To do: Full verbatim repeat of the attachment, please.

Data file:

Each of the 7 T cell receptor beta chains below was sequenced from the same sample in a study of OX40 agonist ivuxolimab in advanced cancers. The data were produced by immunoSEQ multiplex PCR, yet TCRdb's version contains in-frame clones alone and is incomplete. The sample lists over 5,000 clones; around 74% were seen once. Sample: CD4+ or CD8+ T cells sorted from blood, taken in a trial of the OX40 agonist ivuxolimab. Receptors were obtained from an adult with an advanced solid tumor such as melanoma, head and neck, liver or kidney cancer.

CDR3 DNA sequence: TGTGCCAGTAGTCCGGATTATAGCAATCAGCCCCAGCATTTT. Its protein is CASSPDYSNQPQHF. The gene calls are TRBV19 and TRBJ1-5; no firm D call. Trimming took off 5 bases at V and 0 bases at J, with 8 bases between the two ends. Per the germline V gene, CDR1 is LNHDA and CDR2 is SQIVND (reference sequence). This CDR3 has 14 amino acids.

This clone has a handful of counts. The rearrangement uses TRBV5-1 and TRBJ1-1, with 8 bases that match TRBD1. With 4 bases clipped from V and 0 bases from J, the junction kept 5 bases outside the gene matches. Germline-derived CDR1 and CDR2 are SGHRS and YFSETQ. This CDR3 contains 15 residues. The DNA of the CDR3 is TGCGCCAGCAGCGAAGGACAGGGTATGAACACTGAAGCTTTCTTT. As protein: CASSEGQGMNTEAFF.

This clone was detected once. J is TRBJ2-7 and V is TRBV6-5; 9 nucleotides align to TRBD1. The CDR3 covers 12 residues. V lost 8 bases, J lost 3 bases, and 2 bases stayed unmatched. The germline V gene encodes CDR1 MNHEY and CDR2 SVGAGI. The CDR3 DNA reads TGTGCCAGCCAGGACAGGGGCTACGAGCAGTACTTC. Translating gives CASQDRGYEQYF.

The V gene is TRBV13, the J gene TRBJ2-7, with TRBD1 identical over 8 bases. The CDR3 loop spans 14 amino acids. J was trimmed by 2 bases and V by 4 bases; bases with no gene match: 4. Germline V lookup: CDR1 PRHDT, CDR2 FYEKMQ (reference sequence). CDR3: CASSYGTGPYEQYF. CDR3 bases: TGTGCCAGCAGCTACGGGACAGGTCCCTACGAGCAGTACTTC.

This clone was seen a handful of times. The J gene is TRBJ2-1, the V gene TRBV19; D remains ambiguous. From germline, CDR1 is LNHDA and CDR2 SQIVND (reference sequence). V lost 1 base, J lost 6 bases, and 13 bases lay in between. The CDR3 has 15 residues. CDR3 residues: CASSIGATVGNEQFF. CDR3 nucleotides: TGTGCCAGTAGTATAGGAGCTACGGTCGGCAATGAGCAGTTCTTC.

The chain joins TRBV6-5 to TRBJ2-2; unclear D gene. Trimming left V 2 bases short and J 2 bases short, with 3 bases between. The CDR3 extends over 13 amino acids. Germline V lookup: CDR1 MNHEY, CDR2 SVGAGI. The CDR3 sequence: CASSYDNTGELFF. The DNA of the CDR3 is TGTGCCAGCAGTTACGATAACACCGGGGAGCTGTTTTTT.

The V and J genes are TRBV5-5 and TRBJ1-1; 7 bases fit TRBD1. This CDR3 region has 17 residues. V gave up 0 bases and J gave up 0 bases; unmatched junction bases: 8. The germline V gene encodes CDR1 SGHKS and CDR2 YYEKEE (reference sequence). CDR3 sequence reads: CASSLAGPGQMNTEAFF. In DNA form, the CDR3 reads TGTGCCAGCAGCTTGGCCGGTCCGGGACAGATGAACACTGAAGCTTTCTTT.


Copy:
Each of the 7 T cell receptor beta chains below was sequenced from the same sample in a study of OX40 agonist ivuxolimab in advanced cancers. The data were produced by immunoSEQ multiplex PCR, yet TCRdb's version contains in-frame clones alone and is incomplete. The sample lists over 5,000 clones; around 74% were seen once. Sample: CD4+ or CD8+ T cells sorted from blood, taken in a trial of the OX40 agonist ivuxolimab. Receptors were obtained from an adult with an advanced solid tumor such as melanoma, head and neck, liver or kidney cancer.

CDR3 DNA sequence: TGTGCCAGTAGTCCGGATTATAGCAATCAGCCCCAGCATTTT. Its protein is CASSPDYSNQPQHF. The gene calls are TRBV19 and TRBJ1-5; no firm D call. Trimming took off 5 bases at V and 0 bases at J, with 8 bases between the two ends. Per the germline V gene, CDR1 is LNHDA and CDR2 is SQIVND (reference sequence). This CDR3 has 14 amino acids.

This clone has a handful of counts. The rearrangement uses TRBV5-1 and TRBJ1-1, with 8 bases that match TRBD1. With 4 bases clipped from V and 0 bases from J, the junction kept 5 bases outside the gene matches. Germline-derived CDR1 and CDR2 are SGHRS and YFSETQ. This CDR3 contains 15 residues. The DNA of the CDR3 is TGCGCCAGCAGCGAAGGACAGGGTATGAACACTGAAGCTTTCTTT. As protein: CASSEGQGMNTEAFF.

This clone was detected once. J is TRBJ2-7 and V is TRBV6-5; 9 nucleotides align to TRBD1. The CDR3 covers 12 residues. V lost 8 bases, J lost 3 bases, and 2 bases stayed unmatched. The germline V gene encodes CDR1 MNHEY and CDR2 SVGAGI. The CDR3 DNA reads TGTGCCAGCCAGGACAGGGGCTACGAGCAGTACTTC. Translating gives CASQDRGYEQYF.

The V gene is TRBV13, the J gene TRBJ2-7, with TRBD1 identical over 8 bases. The CDR3 loop spans 14 amino acids. J was trimmed by 2 bases and V by 4 bases; bases with no gene match: 4. Germline V lookup: CDR1 PRHDT, CDR2 FYEKMQ (reference sequence). CDR3: CASSYGTGPYEQYF. CDR3 bases: TGTGCCAGCAGCTACGGGACAGGTCCCTACGAGCAGTACTTC.

This clone was seen a handful of times. The J gene is TRBJ2-1, the V gene TRBV19; D remains ambiguous. From germline, CDR1 is LNHDA and CDR2 SQIVND (reference sequence). V lost 1 base, J lost 6 bases, and 13 bases lay in between. The CDR3 has 15 residues. CDR3 residues: CASSIGATVGNEQFF. CDR3 nucleotides: TGTGCCAGTAGTATAGGAGCTACGGTCGGCAATGAGCAGTTCTTC.

The chain joins TRBV6-5 to TRBJ2-2; unclear D gene. Trimming left V 2 bases short and J 2 bases short, with 3 bases between. The CDR3 extends over 13 amino acids. Germline V lookup: CDR1 MNHEY, CDR2 SVGAGI. The CDR3 sequence: CASSYDNTGELFF. The DNA of the CDR3 is TGTGCCAGCAGTTACGATAACACCGGGGAGCTGTTTTTT.

The V and J genes are TRBV5-5 and TRBJ1-1; 7 bases fit TRBD1. This CDR3 region has 17 residues. V gave up 0 bases and J gave up 0 bases; unmatched junction bases: 8. The germline V gene encodes CDR1 SGHKS and CDR2 YYEKEE (reference sequence). CDR3 sequence reads: CASSLAGPGQMNTEAFF. In DNA form, the CDR3 reads TGTGCCAGCAGCTTGGCCGGTCCGGGACAGATGAACACTGAAGCTTTCTTT.